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How Goyal's tax breaks will apply to you

February 02, 2019 10:44 IST

The point to note is that since the new rebate is up to a taxable income of Rs  5 lakh, if anyone earns even little more (say, even Rs 100 more) than this amount, he would have to pay all the taxes, according to the existing slabs. 

Illustration: Dominic Xavier/

Finance Minister Piyush Goel has chosen to put extra money in the pockets of the middle class in an election year. In addition, he has tried to make life more convenient for deposit holders. 

Tax benefit extended 

Goyal has made changes to Section 87A of the Income Tax Act, which deals with rebates. The interim Budget proposes to increase the limit of rebate from a taxable income of Rs 3.5 lakh to Rs 5 lakh. This means that people earning up to Rs 6.5 lakh (tax benefits of Rs 1.5 lakh under Section 80C) or more, depending on the exemptions such as medical insurance and others, will benefit from this move. 


In short, this is how the tax benefit will work. The basic exemption limit of Rs 2.5 lakh applies to everyone. Earlier, if your taxable income was up to Rs 3.5 lakh, you got a tax rebate of Rs 2,500. Now, this threshold has been hiked further to Rs 5 lakh. 

The tax liability for someone earning Rs 5 lakh is Rs 12,500: Rs 5 lakh less the basic exemption of Rs 2.5 lakh means a taxable income of Rs 2.5 lakh. When this amount is taxed at 5 per cent, the tax liability is Rs 12,500. “Now, if your total taxable income is Rs 5 lakh or less, you do not have to pay any tax,” says Archit Gupta, founder and CEO, ClearTax. 

The point to note here is that since this is a rebate up to a taxable income of Rs  5 lakh, if anyone earns even little more (say, even Rs 100 more) than this amount, he would have to pay all the taxes, according to the existing slabs. 

“Only individual taxpayers with taxable income not exceeding Rs 5 lakh no longer need to pay any tax. Others will still need to pay tax on the 5 per cent tax slab, as the benefit has been proposed by raising Section 87A rebate limit to Rs 12,500,” said Kuldip Kumar, partner and leader personal tax, PwC India.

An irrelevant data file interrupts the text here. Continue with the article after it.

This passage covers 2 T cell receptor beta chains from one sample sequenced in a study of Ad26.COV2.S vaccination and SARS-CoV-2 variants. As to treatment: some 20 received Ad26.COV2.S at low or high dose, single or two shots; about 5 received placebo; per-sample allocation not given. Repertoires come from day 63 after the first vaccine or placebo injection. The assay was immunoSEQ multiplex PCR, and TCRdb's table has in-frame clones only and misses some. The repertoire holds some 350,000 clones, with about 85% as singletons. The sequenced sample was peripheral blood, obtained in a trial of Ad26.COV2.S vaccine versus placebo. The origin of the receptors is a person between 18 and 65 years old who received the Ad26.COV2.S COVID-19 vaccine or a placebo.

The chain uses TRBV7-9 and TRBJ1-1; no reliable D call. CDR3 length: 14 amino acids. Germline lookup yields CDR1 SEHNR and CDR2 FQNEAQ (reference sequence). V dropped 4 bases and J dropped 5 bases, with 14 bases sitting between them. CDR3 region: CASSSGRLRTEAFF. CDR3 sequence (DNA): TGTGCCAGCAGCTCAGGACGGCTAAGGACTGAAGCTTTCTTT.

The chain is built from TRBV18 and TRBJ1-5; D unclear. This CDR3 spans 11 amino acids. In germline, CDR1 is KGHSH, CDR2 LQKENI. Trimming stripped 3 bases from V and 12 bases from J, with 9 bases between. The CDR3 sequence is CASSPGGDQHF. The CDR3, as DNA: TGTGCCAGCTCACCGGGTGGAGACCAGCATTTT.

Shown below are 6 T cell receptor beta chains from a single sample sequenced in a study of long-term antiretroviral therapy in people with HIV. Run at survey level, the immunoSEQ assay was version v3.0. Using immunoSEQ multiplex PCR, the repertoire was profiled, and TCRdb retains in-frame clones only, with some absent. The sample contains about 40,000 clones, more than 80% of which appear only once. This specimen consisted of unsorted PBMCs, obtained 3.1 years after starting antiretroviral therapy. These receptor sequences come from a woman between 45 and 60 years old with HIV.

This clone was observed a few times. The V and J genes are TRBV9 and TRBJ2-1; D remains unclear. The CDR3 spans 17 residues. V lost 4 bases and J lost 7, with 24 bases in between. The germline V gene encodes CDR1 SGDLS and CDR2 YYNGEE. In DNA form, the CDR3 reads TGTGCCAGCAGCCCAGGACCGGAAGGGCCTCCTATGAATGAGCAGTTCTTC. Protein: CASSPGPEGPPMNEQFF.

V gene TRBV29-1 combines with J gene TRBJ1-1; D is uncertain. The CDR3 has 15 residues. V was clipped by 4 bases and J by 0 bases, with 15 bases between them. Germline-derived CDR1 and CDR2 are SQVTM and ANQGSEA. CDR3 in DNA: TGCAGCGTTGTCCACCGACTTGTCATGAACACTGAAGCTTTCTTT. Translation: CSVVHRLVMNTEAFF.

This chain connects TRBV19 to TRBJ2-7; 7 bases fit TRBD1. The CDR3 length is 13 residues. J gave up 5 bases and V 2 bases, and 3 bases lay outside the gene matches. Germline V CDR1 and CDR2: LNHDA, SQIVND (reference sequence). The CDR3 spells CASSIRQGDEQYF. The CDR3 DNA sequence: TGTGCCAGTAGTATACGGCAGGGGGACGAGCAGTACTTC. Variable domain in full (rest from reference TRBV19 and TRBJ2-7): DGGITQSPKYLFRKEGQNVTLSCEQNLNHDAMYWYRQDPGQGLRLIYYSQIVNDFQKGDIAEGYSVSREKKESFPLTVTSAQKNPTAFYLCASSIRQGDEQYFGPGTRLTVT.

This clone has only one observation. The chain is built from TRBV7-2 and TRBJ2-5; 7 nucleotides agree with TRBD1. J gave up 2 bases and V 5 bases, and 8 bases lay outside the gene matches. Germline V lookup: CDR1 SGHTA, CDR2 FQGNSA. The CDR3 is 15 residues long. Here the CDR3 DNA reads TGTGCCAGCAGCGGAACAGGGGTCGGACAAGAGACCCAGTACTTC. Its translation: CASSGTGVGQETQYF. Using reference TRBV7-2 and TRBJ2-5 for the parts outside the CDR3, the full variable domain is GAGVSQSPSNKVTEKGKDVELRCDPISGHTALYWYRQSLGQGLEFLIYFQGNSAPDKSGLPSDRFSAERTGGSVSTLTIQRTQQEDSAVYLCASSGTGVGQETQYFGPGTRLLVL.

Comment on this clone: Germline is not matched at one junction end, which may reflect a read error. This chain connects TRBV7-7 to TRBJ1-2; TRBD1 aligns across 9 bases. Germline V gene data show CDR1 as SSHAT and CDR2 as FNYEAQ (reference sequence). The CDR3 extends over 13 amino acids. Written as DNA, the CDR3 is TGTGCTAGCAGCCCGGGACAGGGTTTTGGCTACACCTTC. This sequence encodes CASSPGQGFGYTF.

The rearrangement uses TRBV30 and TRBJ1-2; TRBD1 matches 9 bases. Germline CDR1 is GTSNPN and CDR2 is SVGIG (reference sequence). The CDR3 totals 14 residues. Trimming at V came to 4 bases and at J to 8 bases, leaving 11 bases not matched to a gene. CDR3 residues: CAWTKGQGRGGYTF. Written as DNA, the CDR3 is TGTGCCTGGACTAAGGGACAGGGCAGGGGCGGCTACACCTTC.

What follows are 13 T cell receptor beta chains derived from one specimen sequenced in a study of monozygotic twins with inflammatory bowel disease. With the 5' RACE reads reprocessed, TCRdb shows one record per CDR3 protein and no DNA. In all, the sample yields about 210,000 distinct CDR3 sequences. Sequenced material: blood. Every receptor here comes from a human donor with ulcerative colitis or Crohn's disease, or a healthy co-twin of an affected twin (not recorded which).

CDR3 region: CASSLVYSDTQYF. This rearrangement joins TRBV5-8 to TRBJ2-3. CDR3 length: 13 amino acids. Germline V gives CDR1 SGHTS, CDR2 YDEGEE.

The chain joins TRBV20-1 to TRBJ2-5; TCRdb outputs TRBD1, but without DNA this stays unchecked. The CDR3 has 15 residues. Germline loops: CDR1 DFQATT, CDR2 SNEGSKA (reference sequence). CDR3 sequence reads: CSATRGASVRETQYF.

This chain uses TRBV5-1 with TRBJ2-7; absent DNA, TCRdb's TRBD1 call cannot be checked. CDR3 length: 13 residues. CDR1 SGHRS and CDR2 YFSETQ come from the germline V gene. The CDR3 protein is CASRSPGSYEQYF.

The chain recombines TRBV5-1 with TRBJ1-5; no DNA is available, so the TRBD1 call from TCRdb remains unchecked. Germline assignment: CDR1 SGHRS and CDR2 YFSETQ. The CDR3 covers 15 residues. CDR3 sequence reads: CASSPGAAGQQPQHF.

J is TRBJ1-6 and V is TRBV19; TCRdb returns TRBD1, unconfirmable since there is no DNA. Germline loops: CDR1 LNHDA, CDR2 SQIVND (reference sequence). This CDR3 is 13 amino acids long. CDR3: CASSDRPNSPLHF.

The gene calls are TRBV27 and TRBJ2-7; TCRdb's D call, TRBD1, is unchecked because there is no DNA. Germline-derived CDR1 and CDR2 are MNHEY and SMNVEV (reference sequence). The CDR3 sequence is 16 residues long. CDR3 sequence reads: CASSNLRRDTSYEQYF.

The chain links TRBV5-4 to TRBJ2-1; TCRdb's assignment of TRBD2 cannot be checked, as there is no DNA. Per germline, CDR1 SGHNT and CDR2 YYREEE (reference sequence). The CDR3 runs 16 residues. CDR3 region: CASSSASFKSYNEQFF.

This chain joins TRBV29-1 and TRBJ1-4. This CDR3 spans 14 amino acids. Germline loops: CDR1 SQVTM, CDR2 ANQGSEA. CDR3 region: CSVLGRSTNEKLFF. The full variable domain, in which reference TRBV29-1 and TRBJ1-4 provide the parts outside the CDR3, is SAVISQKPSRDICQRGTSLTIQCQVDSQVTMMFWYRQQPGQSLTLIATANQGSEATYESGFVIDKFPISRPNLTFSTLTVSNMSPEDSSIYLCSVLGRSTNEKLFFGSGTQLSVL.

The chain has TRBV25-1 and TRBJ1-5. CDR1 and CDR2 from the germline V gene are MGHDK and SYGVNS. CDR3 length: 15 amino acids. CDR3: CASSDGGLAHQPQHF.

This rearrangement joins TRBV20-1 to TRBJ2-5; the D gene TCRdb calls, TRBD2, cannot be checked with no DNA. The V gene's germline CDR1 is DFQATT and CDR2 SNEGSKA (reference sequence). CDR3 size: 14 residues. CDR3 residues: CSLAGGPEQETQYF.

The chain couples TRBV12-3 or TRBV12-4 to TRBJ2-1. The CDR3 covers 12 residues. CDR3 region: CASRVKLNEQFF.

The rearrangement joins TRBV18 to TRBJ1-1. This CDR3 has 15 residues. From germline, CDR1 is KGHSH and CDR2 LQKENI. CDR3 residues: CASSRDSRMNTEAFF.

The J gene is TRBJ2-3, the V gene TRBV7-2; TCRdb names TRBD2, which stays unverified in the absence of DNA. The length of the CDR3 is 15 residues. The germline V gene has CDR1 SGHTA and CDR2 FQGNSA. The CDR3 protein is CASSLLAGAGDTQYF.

Standard deduction limit raised 

The FM has also raised the standard deduction from Rs 40,000 to Rs 50,000. Standard deduction was introduced in the 2018 Budget. The government did away with travel and medical reimbursement and instead introduced a standard deduction of Rs 40,000. 

“Both people who have salaried income and those who have pension income are entitled to standard deduction,” says Gupta. 

With this change, those in the 30 per cent tax bracket will get a benefit of Rs 3,000, those in the 20 per cent tax bracket will get an additional benefit of Rs 2000, and so on. 

TDS limit on interest income hiked 

The tax deductible at source (TDS) threshold on interest income from bank, co-operative society and post office deposits (other than interest on securities) has been raised. 

This will not mean any tax benefit, but it will result in greater convenience. 

Earlier, banks would start deducting TDS if your interest income in a year exceeded Rs 10,000. Now, they will do so only if it exceeds Rs 40,000. 

“This change will benefit people who do not have any taxable income but have interest income in excess of Rs 10,000, say, a housewife,” says Deepesh Raghaw, founder,, a Securities and Exchange Board of India-registered investment advisor. 

Earlier, people had to fill form 15H (for senior citizens) and Form 15G (for others) declaring that they did not have any taxable income and, hence, the bank should not deduct TDS. 

When TDS has been deducted, the depositor has to file income tax return, and it takes a few months for the tax department to return the money. This change will mean fewer hassles for a lot of people.

Sanjay Kumar Singh in New Delhi
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